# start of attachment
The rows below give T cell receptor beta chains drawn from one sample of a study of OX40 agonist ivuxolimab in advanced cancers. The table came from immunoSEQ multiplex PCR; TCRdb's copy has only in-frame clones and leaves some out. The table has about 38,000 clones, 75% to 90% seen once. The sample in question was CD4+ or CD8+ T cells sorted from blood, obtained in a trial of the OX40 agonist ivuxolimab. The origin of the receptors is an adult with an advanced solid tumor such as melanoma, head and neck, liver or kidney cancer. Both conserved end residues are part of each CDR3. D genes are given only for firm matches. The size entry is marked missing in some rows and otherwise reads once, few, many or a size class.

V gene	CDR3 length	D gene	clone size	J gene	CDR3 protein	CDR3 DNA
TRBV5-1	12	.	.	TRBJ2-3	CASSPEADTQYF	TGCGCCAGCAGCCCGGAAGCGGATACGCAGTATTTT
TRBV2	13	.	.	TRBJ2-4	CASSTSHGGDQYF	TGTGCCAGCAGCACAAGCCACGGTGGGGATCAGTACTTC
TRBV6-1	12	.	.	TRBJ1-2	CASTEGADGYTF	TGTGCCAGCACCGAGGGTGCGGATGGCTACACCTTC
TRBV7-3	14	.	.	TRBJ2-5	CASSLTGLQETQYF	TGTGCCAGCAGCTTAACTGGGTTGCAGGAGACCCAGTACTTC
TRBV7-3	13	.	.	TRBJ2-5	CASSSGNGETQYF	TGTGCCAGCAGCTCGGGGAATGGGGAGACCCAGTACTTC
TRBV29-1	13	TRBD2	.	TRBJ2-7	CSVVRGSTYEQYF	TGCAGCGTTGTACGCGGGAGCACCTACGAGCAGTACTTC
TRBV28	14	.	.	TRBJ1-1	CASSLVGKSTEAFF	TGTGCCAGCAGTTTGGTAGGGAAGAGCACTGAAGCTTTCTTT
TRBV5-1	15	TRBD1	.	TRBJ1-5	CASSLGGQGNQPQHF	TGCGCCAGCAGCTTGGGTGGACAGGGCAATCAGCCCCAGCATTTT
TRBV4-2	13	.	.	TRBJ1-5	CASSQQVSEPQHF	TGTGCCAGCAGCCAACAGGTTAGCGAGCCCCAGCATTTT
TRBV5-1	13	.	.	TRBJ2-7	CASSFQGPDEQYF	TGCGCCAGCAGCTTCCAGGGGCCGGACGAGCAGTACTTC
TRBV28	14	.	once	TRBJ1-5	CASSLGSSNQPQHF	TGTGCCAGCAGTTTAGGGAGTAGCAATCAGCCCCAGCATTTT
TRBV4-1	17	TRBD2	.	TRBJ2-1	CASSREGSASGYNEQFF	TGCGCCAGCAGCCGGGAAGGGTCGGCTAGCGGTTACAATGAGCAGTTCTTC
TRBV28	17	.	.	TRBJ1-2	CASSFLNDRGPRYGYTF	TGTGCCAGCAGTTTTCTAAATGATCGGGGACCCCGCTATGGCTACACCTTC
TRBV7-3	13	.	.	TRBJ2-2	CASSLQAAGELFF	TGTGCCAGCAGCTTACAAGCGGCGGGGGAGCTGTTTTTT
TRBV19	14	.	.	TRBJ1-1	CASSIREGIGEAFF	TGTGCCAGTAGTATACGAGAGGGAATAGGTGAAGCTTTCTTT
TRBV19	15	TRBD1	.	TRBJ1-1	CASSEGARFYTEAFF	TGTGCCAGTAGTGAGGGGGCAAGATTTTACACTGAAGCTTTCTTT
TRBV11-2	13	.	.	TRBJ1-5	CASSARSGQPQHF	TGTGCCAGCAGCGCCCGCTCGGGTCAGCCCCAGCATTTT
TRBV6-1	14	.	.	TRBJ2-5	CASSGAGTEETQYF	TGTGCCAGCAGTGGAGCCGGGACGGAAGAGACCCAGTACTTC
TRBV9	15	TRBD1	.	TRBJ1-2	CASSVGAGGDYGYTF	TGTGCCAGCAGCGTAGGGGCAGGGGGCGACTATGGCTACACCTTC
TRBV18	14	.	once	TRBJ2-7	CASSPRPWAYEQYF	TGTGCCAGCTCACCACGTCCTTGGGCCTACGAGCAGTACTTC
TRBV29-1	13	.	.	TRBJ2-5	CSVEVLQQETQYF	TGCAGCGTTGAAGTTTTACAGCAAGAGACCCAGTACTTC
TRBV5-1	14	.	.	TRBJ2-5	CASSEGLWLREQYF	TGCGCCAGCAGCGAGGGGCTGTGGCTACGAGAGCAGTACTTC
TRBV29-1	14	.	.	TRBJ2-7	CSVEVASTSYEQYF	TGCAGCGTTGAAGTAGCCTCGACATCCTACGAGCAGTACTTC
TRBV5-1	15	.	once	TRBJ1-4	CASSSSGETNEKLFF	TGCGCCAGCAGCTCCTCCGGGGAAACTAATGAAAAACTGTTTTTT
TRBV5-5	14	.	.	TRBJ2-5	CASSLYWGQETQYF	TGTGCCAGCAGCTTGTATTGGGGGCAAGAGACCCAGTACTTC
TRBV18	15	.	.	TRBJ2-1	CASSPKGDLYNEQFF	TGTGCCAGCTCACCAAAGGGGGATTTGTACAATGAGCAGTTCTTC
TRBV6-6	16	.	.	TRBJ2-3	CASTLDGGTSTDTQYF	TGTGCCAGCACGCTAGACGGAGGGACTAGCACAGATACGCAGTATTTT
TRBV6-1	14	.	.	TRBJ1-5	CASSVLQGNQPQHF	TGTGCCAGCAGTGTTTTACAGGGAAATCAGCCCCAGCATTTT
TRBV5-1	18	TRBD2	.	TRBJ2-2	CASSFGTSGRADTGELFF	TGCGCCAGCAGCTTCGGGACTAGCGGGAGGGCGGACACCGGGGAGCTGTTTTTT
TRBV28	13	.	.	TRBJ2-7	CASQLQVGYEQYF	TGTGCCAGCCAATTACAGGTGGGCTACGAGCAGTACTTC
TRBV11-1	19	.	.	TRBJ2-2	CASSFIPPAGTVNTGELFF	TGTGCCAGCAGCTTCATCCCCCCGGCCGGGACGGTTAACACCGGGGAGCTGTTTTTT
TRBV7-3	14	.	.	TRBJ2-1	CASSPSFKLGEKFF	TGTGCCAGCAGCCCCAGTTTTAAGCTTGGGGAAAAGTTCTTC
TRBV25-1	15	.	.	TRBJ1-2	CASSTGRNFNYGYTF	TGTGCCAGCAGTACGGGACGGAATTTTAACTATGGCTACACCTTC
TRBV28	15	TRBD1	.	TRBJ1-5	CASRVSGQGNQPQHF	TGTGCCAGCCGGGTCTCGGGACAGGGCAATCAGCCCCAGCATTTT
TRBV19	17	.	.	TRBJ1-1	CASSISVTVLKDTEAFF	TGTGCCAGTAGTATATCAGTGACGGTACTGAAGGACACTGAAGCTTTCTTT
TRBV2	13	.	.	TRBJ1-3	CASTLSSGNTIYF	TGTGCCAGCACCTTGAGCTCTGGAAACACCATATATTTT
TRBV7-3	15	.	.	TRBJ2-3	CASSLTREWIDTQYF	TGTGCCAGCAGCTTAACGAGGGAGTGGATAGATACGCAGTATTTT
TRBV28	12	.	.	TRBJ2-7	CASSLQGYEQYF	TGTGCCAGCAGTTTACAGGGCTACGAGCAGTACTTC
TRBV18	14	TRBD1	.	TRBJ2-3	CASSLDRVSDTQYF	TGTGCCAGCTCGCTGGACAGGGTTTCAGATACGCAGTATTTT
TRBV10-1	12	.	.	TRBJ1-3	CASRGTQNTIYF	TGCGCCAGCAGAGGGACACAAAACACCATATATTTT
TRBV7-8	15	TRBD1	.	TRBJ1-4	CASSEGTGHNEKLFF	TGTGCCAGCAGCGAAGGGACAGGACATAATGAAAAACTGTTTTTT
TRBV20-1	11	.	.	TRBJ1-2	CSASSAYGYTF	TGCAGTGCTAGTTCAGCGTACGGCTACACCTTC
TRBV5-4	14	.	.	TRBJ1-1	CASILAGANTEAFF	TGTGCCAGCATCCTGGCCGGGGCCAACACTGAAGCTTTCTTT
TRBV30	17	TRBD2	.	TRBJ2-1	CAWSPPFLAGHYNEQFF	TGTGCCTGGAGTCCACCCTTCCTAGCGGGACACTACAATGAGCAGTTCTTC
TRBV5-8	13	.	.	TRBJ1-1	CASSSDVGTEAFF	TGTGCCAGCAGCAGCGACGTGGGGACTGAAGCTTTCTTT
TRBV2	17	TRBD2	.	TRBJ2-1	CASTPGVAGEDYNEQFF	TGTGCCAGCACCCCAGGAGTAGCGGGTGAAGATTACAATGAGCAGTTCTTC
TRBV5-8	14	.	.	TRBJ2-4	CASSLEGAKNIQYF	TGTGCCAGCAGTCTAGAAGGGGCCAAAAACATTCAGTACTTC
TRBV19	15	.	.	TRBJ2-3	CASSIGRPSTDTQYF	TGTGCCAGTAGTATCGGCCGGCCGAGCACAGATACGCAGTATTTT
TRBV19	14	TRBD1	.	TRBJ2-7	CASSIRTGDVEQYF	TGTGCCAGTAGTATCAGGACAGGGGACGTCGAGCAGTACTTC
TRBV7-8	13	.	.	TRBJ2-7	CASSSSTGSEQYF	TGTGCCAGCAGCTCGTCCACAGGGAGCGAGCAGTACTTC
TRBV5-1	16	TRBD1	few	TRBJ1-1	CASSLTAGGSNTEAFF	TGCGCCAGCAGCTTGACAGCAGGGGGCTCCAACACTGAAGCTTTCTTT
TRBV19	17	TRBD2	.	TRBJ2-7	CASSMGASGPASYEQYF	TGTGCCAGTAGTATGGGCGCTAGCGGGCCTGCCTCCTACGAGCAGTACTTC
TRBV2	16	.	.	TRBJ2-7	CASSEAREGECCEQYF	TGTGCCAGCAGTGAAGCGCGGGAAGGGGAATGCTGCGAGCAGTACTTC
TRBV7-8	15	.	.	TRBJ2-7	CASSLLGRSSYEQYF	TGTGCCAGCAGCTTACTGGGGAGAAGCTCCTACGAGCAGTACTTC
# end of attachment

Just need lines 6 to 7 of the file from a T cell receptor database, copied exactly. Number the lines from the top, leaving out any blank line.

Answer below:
TRBV7-3	14	.	.	TRBJ2-5	CASSLTGLQETQYF	TGTGCCAGCAGCTTAACTGGGTTGCAGGAGACCCAGTACTTC
TRBV7-3	13	.	.	TRBJ2-5	CASSSGNGETQYF	TGTGCCAGCAGCTCGGGGAATGGGGAGACCCAGTACTTC